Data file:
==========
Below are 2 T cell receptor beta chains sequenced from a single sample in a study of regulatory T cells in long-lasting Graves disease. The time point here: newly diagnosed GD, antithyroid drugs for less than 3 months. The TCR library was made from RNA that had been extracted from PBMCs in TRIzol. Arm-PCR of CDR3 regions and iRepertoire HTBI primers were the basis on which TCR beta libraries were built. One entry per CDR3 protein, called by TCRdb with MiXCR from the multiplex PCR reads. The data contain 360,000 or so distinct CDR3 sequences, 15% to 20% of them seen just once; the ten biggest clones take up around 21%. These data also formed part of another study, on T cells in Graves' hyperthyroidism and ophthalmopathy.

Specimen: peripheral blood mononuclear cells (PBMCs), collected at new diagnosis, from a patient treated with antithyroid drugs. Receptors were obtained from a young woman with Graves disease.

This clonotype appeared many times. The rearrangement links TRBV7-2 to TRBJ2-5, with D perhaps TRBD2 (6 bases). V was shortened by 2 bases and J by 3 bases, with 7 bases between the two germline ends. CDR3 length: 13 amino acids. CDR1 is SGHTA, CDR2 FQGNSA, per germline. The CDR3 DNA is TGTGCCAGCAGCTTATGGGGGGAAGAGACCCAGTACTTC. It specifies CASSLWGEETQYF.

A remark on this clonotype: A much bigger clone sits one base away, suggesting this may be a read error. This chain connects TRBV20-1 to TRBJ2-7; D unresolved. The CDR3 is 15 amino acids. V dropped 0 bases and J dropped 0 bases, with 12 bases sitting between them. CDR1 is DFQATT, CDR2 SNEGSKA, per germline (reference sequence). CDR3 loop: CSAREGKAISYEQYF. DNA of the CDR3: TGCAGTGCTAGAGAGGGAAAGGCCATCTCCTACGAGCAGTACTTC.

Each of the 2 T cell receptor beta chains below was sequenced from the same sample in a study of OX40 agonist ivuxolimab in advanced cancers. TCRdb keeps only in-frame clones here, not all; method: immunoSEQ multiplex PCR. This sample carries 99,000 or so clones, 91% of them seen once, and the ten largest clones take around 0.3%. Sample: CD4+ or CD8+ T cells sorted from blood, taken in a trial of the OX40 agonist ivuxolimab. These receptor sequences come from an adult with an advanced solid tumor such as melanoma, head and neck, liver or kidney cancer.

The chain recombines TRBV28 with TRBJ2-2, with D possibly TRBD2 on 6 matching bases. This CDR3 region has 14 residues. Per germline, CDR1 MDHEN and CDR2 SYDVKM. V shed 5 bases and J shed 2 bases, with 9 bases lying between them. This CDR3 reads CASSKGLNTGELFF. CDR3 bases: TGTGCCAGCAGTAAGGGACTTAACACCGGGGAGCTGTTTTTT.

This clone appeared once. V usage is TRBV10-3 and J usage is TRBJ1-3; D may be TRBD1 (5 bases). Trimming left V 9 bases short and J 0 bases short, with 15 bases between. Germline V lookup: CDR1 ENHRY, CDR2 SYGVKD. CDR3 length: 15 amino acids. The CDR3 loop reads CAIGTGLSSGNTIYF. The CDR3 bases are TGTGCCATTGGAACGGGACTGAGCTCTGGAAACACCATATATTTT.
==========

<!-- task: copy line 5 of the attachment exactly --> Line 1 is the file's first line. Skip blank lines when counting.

Each of the 2 T cell receptor beta chains below was sequenced from the same sample in a study of OX40 agonist ivuxolimab in advanced cancers. TCRdb keeps only in-frame clones here, not all; method: immunoSEQ multiplex PCR. This sample carries 99,000 or so clones, 91% of them seen once, and the ten largest clones take around 0.3%. Sample: CD4+ or CD8+ T cells sorted from blood, taken in a trial of the OX40 agonist ivuxolimab. These receptor sequences come from an adult with an advanced solid tumor such as melanoma, head and neck, liver or kidney cancer.